Auto insurance

Don’t text while you drive (or walk, run, skate, or … unicycle?)

Tuesday, July 30, 2013by  Jon Osterberg

PEMCO employs bright, talented college interns each summer, and Laura Pflug is one of them. Laura works in our Spokane office while on break from Gonzaga University. We asked Laura to write a guest post in our Teen Driver blog because of her fresh perspective that of someone who was a teen not long ago.



Most parents know (or should know) to tell their kids: don’t text and drive. In the past few years, new legislation has been passed to restrict texting or talking on the phone while driving. But teen drivers and pedestrians also should look out for people who are distracted while walking, bicycling, etc.

Research shows that 1,506 people were treated in emergency rooms after accidents involving distracted movement in 2010. So, while many teens might take precautions against distracted drivers, it’s also important to be cautious of distracted pedestrians.

By the beginning of the second semester of my sophomore year at Gonzaga University, four students and one school employee had been involved in separate collisions with motor vehicles since the beginning of that school year. I remember our president sending an email to all students informing us of the dangers of distracted movement – something I hadn’t thought about until then.

After considering it more, I began to notice distracted movement everywhere. Next time you’re walking down the street, take a second and observe those around you and see how many people are moving while distracted (if anything, it’s a good excuse to people-watch).  Next, take a look at the hazards around them that make their situations potentially dangerous.

A study by Jack Nasar, professor of city and regional planning at Ohio State University, found that people under 31 were most likely to be hurt from distracted movement. Of that age group, 16- to 20-year-olds sustained the second highest amount of injuries.

What’s the good news? Harm can be prevented. As a teen driver or pedestrian, there are ways to watch out for risks involving distracted movement.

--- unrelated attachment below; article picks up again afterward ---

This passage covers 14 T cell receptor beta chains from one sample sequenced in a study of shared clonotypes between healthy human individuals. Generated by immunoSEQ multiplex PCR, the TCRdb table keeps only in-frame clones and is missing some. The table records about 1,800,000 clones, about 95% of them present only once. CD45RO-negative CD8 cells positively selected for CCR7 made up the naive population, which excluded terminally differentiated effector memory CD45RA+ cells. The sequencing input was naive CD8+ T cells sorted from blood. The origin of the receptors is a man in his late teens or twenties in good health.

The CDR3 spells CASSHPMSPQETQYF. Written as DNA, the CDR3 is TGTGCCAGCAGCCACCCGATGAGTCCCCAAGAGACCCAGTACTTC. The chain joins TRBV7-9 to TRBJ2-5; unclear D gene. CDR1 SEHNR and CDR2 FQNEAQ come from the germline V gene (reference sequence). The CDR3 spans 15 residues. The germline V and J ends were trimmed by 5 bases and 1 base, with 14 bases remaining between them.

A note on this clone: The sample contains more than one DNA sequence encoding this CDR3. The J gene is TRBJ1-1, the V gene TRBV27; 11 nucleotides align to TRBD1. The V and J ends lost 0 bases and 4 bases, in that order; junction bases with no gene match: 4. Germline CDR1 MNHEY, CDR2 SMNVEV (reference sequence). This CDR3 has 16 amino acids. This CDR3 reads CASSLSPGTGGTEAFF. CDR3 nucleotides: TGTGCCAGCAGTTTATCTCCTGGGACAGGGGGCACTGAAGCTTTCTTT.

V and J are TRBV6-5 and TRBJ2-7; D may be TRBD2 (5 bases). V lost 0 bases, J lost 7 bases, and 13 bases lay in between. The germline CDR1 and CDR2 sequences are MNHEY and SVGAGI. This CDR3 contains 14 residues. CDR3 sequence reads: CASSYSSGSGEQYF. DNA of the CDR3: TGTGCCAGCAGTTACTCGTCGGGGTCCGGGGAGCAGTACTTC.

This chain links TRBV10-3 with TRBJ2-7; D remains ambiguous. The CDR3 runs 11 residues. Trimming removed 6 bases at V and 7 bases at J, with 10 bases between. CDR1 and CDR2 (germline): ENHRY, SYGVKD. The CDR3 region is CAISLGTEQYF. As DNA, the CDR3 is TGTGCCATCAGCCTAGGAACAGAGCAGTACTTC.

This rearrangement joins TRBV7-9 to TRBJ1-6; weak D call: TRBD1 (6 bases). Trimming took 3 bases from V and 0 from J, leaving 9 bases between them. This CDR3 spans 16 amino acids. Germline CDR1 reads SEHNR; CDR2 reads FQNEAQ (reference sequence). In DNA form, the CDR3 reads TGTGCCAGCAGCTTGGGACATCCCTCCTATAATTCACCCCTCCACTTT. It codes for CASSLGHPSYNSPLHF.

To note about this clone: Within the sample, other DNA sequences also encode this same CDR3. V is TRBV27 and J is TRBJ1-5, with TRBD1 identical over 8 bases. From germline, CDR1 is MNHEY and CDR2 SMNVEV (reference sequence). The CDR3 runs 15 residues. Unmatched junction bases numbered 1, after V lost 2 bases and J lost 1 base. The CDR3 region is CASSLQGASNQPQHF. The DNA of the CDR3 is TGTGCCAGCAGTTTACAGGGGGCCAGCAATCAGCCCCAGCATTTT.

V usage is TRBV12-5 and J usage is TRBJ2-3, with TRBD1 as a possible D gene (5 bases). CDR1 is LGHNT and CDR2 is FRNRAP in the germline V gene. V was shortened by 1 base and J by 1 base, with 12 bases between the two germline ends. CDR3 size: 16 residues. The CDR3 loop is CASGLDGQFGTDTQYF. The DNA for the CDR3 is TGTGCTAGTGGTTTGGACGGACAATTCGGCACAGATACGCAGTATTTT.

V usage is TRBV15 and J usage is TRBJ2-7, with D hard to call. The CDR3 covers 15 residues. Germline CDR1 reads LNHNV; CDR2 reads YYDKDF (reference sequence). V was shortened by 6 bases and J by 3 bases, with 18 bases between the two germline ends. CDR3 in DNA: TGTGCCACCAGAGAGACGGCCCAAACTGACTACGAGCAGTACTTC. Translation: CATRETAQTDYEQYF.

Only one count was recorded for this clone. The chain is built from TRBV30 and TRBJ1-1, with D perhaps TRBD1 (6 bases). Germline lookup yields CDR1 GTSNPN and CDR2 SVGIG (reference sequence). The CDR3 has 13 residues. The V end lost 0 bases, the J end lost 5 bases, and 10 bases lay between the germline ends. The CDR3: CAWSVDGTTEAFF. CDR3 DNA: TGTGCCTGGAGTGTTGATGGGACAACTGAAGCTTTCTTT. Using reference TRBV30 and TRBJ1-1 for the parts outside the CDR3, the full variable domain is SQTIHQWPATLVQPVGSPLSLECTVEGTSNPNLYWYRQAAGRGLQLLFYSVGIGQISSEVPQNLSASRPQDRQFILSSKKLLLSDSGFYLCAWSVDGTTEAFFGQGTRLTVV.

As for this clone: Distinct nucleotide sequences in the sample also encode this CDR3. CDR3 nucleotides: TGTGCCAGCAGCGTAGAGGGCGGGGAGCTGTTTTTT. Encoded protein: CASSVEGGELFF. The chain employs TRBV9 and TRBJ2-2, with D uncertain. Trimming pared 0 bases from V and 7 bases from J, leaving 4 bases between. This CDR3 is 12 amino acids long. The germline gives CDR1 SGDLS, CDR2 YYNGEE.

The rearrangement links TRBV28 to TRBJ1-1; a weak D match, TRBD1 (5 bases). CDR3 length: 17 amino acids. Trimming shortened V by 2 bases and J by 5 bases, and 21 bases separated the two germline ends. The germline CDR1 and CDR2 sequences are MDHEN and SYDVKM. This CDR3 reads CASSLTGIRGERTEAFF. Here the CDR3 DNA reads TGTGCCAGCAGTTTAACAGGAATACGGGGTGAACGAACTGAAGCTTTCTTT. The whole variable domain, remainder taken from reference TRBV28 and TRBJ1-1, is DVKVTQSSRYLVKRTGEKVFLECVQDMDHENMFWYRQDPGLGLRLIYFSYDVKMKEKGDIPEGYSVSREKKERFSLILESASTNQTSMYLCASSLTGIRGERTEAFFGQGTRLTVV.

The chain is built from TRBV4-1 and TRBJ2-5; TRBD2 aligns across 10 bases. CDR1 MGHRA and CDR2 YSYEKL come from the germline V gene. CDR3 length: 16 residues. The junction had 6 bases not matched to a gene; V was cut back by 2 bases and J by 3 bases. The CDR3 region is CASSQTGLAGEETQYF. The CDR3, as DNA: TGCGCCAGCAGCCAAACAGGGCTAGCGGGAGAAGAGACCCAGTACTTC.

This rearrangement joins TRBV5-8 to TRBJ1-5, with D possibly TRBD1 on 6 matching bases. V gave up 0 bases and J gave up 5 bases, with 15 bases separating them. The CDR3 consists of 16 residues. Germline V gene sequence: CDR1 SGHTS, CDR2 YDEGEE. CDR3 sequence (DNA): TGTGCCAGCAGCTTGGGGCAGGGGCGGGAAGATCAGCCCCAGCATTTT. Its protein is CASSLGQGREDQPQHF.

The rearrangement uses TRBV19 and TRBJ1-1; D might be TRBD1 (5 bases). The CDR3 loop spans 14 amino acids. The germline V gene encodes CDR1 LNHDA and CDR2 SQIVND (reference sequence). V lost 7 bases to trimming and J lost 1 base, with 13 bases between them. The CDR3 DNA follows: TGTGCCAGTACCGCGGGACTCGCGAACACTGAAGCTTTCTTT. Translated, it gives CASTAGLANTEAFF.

Here are five prevention tips to practice as a parent, a teen, or someone in between:

  • Make eye contact. Whether you’re a driver or a pedestrian, never assume that someone sees you. If you’re having trouble establishing eye contact, wave your arm to draw attention to yourself.
  • Be alert. Pretty self-explanatory. Don’t text, listen to music, talk on the phone, etc., while crossing the street or driving.
  • Walk, don’t ride, through crosswalks. Dismount from your longboard, skateboard, bicycle, etc., to decrease your speed and make it more likely a driver will notice you and react.
  • Look both ways. Such a cliché, but so true. Whether you’re a driver or a pedestrian, look both ways before entering an intersection.
  • Watch out for others. When you’re being alert, you might notice someone who is distracted and putting themselves in danger. When appropriate, say or do something to change their behavior. You just might save them from a collision.

Is distracted movement something you’ve encountered before? Feel free to increase awareness by leaving a comment and sharing stories or tips below!

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Comments on this post

personJeff Mitchell07/31/2013 07:10 AM
Very well written article with lots of interesting information and tips for us all!

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